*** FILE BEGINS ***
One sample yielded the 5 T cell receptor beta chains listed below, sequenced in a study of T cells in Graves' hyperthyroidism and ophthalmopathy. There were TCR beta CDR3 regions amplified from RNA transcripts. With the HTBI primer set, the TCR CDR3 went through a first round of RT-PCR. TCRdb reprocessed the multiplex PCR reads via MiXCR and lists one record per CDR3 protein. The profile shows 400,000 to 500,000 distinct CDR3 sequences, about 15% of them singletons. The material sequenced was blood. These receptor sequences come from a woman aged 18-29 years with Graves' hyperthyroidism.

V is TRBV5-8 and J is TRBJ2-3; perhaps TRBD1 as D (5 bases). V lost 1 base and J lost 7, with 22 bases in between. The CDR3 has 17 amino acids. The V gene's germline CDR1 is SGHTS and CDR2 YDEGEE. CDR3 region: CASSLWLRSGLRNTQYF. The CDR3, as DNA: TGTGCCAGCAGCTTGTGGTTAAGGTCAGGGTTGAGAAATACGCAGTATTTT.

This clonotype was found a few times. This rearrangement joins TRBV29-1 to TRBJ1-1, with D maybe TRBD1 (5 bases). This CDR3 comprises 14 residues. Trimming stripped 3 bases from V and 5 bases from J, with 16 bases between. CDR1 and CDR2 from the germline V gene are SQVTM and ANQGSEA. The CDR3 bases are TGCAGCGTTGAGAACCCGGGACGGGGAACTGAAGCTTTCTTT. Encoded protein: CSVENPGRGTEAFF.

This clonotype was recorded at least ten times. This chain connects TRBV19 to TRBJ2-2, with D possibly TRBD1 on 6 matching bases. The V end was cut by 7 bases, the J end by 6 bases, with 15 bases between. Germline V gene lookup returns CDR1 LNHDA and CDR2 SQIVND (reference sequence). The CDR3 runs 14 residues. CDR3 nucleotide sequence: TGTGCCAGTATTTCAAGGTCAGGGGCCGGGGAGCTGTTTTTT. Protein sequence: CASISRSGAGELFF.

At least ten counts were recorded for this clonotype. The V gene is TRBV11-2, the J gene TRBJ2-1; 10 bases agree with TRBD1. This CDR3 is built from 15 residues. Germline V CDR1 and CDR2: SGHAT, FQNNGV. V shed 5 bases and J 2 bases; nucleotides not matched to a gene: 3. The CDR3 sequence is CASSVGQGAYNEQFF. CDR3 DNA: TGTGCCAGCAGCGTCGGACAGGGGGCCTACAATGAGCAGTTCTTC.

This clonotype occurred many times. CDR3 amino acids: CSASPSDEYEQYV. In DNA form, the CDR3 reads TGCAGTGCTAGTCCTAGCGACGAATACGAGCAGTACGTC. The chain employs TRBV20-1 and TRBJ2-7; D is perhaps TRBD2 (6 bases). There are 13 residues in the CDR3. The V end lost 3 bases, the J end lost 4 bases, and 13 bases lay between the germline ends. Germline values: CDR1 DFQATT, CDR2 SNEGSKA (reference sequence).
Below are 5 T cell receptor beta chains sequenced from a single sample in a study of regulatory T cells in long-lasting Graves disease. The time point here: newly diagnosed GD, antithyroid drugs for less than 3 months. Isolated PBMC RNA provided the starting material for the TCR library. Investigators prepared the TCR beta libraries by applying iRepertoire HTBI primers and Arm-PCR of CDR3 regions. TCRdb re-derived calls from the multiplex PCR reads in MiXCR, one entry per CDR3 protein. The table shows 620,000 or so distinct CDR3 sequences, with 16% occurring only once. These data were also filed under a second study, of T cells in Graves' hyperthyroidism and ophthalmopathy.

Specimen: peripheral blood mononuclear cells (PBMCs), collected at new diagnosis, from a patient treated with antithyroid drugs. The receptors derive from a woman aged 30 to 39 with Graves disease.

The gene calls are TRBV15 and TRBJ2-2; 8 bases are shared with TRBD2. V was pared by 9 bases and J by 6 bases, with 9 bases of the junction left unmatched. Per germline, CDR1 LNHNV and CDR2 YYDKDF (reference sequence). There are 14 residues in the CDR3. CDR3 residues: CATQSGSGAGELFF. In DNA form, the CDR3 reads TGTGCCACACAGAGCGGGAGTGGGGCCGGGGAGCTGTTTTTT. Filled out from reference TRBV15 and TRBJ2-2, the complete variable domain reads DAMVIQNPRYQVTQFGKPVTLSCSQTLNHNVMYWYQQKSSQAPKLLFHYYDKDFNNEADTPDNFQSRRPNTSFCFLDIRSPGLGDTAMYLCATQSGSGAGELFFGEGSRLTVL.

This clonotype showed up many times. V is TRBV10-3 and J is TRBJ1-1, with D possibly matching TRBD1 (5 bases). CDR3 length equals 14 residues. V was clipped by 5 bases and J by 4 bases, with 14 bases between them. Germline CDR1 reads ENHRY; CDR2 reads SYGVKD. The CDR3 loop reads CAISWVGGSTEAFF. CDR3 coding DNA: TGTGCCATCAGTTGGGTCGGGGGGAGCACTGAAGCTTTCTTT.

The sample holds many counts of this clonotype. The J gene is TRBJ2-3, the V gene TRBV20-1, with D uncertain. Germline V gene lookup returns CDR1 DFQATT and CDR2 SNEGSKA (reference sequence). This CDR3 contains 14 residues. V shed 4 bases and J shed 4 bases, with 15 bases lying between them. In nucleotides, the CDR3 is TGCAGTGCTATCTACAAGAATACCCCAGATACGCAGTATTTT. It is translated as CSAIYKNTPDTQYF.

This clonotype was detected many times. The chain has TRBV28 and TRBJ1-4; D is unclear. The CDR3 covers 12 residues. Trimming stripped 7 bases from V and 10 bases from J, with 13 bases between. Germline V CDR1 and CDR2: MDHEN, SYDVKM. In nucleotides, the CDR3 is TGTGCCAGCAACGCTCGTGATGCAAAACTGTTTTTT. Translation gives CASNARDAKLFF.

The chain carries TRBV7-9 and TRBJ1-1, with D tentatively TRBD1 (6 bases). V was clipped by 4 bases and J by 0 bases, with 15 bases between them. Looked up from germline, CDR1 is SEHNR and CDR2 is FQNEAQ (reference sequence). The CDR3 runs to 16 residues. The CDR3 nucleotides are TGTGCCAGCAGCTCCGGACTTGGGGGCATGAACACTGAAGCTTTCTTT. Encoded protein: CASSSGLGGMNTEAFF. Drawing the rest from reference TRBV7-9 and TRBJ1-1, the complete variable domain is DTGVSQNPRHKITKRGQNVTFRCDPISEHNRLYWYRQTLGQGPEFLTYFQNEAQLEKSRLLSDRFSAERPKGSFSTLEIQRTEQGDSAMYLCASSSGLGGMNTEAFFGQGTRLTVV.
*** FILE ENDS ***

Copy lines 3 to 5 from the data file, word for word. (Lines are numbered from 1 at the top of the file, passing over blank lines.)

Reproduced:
This clonotype was found a few times. This rearrangement joins TRBV29-1 to TRBJ1-1, with D maybe TRBD1 (5 bases). This CDR3 comprises 14 residues. Trimming stripped 3 bases from V and 5 bases from J, with 16 bases between. CDR1 and CDR2 from the germline V gene are SQVTM and ANQGSEA. The CDR3 bases are TGCAGCGTTGAGAACCCGGGACGGGGAACTGAAGCTTTCTTT. Encoded protein: CSVENPGRGTEAFF.

This clonotype was recorded at least ten times. This chain connects TRBV19 to TRBJ2-2, with D possibly TRBD1 on 6 matching bases. The V end was cut by 7 bases, the J end by 6 bases, with 15 bases between. Germline V gene lookup returns CDR1 LNHDA and CDR2 SQIVND (reference sequence). The CDR3 runs 14 residues. CDR3 nucleotide sequence: TGTGCCAGTATTTCAAGGTCAGGGGCCGGGGAGCTGTTTTTT. Protein sequence: CASISRSGAGELFF.

At least ten counts were recorded for this clonotype. The V gene is TRBV11-2, the J gene TRBJ2-1; 10 bases agree with TRBD1. This CDR3 is built from 15 residues. Germline V CDR1 and CDR2: SGHAT, FQNNGV. V shed 5 bases and J 2 bases; nucleotides not matched to a gene: 3. The CDR3 sequence is CASSVGQGAYNEQFF. CDR3 DNA: TGTGCCAGCAGCGTCGGACAGGGGGCCTACAATGAGCAGTTCTTC.